Example two: A bed bound patient, recently released from hospital to a family caregiver, is seen by a visiting nurse, who checks blood pressure, blood sugar and so on. Caregiver asks what the blood pressure was; nurse responds “80 over 40; but everything is okay; you have everything under control” and leaves. Caregiver re-checks blood pressure – 80/40 – immediately calls an ambulance. Patient was going into septic shock, and might not have lasted the afternoon. Had the caregiver not asked, not been able to re-check, known what it means and called an ambulance, the patient could have died. So, yes: if you are a caregiver you absolutely must know what everything means: you are responsible. If you don’t know it for yourself (and if you are not a doctor or nurse you won’t and the internet won’t do it), ask the doctor exactly what you should know, and what things mean. If you cannot or will not do the job, the patient should not be in your care. There is no room for a “good idea, but” approach: either you are able to do the job with all that it involves, and willing to do it; or you should, for the sake of the patient, stand aside and let the job be done by someone who is both willing and able. And part of that is getting all the knowledge and skills you need.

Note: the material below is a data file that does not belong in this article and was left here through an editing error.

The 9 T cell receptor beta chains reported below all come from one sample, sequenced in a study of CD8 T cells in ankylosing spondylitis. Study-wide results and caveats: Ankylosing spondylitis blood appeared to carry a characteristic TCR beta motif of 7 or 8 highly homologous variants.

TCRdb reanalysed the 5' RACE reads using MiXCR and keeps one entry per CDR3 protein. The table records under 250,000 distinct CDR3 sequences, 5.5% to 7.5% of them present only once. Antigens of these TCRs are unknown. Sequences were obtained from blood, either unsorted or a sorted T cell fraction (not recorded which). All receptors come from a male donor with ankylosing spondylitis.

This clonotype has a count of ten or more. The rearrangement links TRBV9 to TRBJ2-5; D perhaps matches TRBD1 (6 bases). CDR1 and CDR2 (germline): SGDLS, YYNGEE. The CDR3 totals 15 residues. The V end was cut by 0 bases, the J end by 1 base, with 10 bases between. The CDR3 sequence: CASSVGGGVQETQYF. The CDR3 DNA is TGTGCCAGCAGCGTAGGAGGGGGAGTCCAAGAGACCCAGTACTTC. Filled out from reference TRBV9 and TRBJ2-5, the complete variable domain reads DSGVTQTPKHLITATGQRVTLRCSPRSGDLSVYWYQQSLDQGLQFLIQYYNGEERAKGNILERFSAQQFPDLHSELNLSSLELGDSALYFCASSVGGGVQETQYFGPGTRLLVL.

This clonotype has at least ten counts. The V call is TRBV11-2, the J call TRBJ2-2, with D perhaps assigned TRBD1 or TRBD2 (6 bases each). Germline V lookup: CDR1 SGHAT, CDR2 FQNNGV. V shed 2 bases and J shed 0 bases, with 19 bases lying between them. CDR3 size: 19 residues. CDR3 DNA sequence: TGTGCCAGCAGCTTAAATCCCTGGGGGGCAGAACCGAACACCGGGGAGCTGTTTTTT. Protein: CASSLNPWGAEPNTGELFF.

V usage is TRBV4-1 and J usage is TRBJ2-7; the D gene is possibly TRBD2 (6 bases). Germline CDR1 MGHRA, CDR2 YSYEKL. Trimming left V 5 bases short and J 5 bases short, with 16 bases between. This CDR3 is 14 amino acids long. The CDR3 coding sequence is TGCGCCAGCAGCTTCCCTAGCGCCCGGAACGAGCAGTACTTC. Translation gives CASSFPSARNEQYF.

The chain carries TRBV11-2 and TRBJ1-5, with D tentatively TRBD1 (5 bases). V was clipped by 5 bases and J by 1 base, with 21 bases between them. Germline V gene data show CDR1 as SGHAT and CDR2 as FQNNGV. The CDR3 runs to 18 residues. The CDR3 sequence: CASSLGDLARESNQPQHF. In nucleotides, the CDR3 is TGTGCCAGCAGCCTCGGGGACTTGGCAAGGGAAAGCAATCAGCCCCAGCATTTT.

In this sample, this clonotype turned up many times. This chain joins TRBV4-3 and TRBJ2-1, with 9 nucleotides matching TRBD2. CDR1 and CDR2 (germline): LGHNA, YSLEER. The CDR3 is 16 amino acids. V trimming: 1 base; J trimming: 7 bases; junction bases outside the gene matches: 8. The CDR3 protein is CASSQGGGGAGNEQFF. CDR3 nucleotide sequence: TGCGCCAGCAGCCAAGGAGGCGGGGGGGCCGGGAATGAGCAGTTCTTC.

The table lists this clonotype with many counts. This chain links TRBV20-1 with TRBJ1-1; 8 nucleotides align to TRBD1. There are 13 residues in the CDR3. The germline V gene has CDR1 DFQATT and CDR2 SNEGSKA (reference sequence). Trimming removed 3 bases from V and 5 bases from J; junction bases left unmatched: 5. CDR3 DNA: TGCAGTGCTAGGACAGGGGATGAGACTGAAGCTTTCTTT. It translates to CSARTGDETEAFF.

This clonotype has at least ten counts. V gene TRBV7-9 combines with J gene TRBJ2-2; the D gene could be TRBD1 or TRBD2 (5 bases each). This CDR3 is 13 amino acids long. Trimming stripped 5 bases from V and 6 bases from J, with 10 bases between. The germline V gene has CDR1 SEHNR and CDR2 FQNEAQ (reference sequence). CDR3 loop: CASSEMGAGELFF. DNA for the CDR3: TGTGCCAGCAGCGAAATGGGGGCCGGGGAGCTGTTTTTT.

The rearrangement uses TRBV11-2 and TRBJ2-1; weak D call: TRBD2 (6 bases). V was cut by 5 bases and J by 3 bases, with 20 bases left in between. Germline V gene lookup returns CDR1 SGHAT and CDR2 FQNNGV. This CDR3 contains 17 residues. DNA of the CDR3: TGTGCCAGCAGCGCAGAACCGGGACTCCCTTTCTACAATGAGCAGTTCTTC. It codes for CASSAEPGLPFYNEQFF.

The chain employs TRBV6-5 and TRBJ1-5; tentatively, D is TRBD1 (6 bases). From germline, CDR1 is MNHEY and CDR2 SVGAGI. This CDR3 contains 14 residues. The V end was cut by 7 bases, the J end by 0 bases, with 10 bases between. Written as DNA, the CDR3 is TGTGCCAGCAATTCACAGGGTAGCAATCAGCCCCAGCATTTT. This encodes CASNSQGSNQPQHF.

B. I stress that if you are responsible for someone you must take the time – under guidance if necessary – to get all pertinent information and skills.
Next week, my response to Dr. G.
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